On May 2, voters in the Kent ISD region will be asked to approve a 0.9 mill tax for local school districts, generating $211 per student to maintain programs, improve services and meet other needs. School News Network is offering information on what the millage means for each of the 20 districts in the Kent ISD. Today we focus on Kenowa Hills Public Schools. SNN spoke with Superintendent Gerald Hopkins.
How much revenue would your district gain from the millage in the first year?
About $633,000, based on a projected enrollment of approximately 3,000 students.
What would you spend that increased revenue on, and how would this help your students?
Short-term, the millage would enable the district to continue current academic programs and extracurricular activities, Hopkins said. It would also stabilize and, over time, reduce class sizes that have become “uncomfortably large,” he said.
In addition, a yes vote would support science, technology, engineering and math programs in elementary schools, and career training in middle and high schools, Hopkins said. “We have plans to address some of the needs of our local employers to prepare our students for (job) experiences right out of high school,” he added. “This enhancement millage will help us implement those plans.”
Over its 10-year life, the millage also would fund increased community-based services such as social workers, counselors and a nurse, building on the success of the Kent School Services Network at Alpine Elementary, he said: “We want our other families to experience those benefits as well.”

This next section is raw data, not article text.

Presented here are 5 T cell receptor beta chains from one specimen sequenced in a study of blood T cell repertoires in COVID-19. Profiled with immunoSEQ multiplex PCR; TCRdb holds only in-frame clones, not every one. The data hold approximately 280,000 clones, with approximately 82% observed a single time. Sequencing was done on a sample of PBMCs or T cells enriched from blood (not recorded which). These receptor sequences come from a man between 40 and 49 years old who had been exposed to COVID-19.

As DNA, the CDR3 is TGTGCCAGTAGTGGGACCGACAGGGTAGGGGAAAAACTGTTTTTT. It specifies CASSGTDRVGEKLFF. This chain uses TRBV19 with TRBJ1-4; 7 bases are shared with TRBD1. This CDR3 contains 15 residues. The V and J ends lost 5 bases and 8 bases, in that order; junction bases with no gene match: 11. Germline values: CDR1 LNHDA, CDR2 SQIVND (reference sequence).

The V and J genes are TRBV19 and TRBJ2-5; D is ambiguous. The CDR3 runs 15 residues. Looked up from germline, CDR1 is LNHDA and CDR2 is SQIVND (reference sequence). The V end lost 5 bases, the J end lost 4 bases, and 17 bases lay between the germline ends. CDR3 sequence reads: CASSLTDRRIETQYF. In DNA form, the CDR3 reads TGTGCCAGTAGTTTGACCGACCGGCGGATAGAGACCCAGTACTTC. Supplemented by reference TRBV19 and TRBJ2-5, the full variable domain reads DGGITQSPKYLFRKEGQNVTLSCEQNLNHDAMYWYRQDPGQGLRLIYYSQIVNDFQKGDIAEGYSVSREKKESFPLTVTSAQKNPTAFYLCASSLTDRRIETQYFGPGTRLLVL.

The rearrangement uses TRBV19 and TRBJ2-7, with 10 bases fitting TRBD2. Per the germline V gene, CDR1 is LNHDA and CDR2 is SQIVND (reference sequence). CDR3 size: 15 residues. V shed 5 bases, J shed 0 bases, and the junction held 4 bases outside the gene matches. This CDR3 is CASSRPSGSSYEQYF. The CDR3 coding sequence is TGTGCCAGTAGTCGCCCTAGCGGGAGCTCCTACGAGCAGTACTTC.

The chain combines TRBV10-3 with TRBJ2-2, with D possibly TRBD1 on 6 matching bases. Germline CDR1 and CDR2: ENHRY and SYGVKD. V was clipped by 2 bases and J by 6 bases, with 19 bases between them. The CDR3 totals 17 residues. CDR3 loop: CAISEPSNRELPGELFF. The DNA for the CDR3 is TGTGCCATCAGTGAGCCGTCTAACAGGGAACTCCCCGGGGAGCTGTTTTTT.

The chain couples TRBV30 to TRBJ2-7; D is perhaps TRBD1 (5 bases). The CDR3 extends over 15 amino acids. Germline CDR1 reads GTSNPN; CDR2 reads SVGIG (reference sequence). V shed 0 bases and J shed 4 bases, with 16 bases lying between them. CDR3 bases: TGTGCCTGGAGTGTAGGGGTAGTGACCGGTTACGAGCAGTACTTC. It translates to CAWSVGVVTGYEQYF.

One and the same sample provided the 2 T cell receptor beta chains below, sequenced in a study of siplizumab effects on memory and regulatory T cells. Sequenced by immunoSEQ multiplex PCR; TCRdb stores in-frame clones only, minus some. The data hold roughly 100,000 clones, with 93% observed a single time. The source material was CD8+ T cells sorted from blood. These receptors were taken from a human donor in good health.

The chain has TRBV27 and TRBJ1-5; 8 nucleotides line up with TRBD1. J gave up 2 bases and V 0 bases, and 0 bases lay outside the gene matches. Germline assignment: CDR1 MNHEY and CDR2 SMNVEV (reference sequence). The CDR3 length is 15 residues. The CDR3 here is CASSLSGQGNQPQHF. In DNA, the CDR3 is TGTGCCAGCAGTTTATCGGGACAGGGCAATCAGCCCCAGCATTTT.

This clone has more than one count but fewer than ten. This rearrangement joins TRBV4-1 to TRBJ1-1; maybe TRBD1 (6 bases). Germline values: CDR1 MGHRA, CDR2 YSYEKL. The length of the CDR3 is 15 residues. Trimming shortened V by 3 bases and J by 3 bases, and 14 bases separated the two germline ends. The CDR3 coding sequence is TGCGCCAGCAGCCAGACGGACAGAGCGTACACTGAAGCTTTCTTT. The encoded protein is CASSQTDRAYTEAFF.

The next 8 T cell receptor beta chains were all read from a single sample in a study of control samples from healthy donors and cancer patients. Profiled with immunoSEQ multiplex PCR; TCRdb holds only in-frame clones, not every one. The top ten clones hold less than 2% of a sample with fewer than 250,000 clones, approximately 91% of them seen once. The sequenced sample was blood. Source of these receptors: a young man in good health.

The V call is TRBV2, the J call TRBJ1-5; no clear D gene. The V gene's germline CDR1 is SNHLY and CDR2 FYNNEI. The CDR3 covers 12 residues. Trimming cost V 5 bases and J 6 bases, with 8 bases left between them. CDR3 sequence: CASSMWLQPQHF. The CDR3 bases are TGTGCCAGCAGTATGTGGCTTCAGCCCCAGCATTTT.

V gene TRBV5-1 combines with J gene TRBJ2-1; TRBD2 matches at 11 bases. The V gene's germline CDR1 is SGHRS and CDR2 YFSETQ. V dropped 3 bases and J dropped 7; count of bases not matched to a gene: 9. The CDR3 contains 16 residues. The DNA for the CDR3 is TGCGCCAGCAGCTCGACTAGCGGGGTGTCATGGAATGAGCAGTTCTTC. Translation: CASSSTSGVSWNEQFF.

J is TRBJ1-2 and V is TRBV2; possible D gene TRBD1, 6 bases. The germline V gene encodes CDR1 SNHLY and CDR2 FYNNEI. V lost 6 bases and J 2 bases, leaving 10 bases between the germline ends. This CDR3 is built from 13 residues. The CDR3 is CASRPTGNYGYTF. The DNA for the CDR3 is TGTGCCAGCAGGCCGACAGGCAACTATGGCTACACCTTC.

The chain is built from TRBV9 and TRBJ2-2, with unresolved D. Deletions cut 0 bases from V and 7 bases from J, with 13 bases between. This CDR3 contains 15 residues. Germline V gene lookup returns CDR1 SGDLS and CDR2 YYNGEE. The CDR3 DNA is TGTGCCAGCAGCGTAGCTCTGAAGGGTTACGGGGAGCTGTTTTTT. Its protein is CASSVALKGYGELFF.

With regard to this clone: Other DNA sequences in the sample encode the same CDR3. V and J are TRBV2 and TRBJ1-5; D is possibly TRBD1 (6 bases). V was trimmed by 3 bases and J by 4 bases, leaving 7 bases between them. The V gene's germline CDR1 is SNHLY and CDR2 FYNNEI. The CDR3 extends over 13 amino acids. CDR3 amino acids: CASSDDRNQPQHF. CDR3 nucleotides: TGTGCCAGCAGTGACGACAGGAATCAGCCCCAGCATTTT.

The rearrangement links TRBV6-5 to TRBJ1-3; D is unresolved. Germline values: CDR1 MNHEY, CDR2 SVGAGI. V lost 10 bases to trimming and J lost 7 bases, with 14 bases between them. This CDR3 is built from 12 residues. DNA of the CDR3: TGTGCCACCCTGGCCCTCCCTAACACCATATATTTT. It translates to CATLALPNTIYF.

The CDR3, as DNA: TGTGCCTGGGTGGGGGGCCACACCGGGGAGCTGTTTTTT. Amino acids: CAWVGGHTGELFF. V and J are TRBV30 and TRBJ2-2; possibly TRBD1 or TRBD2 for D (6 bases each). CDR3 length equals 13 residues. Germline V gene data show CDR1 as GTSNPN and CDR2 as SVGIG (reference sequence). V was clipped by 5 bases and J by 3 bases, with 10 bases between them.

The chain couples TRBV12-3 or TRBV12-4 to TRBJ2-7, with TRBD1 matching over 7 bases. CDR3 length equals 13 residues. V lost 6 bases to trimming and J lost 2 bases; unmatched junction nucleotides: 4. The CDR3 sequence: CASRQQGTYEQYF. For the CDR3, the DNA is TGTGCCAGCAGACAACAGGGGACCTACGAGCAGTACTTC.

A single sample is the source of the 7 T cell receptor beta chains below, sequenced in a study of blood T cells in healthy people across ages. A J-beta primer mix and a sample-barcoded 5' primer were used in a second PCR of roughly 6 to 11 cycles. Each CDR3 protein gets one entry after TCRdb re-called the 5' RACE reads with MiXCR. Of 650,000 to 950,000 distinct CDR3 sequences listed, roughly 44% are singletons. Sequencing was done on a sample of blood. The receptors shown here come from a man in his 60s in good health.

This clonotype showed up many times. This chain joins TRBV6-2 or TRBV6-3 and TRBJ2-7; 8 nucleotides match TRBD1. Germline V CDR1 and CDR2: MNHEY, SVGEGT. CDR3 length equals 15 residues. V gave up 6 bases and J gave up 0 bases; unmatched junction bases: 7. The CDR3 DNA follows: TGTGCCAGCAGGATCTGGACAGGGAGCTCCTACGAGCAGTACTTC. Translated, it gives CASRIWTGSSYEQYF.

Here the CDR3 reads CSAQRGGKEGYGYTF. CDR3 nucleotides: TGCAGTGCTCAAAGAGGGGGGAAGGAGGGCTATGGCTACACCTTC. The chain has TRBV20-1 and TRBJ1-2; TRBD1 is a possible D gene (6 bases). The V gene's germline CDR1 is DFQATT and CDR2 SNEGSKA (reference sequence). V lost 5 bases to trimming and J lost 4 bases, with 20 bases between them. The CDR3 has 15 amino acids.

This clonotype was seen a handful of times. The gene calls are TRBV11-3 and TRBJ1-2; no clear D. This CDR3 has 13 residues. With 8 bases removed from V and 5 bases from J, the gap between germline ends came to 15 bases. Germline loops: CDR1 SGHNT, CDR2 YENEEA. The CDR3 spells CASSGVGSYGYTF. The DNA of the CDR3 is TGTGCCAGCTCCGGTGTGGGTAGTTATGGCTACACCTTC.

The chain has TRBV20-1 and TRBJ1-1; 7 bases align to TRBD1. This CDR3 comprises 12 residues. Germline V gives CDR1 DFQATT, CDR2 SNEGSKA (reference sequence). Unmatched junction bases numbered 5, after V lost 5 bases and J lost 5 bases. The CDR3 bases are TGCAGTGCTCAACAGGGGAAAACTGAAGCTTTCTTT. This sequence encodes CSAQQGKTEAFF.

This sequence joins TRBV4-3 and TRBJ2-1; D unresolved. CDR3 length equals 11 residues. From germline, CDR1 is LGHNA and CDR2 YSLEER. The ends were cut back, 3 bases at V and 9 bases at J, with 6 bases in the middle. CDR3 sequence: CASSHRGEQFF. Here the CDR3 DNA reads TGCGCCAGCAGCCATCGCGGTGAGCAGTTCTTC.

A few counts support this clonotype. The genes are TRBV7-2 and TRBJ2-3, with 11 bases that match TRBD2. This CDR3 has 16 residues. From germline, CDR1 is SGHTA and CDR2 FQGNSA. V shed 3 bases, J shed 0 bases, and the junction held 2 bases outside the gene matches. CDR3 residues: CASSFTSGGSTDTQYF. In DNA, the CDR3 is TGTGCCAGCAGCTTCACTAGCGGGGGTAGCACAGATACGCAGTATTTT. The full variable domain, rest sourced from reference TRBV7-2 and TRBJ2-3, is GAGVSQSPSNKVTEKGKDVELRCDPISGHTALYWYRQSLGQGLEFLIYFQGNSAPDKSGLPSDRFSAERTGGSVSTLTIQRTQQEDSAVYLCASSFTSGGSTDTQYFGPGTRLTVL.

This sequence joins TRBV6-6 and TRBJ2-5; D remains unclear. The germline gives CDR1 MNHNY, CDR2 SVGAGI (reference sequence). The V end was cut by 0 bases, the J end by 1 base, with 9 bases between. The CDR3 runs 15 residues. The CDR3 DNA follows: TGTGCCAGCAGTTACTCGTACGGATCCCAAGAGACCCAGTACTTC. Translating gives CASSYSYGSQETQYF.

If the millage were to fail, what changes or cuts would you have to make next school year?
“What it could mean is not being able to expand some of the things we’re planning to expand,” such as increased STEM programming and classroom materials, Hopkins said. The district may also have to increase class sizes, and ask families to pay more for students’ sports, clubs and other extracurricular activities, he said.
“The last thing we want to do is turn people away from or cut extracurriculars,” he stressed. “It’s those extracurriculars that for many of our students help them stay grounded and connected to why they’re here in the first place.”
Implementing pay-to-play is one way the district has managed to deal with shrinking resources, Hopkins noted. The district receives less per-pupil state aid today, at $7,519, than it did in 2008-09 with $7,622, he said. Had the district received cost-of-living increases each year, it would have nearly $4 million more today in revenue, he said.
“That’s a business model for disaster,” he argued. “A business wouldn’t survive if it was stuck at its revenue eight years ago, while at the same time the cost of living increased annually.”
Despite the continuing budget squeeze, the district has made innovations such as its new Knights STEM Academy and a middle college program, in which 37 students have graduated with college associate’s degrees at a tuition savings of $1.25 million, he said.
What objections have you heard, if any, from your community, and what is your response?
Hopkins said he’s not yet heard objections, but expects he may get questions about why the millage is needed after district voters just approved a $55 million bond issue last spring. He will explain the bond issue could only go toward capital improvements such as roofs and security, but the enhancement millage can be used for instruction or any other need. “Every single dollar goes to our district to be used based on the community and district priorities, and based on the educational experience of our students,” he said.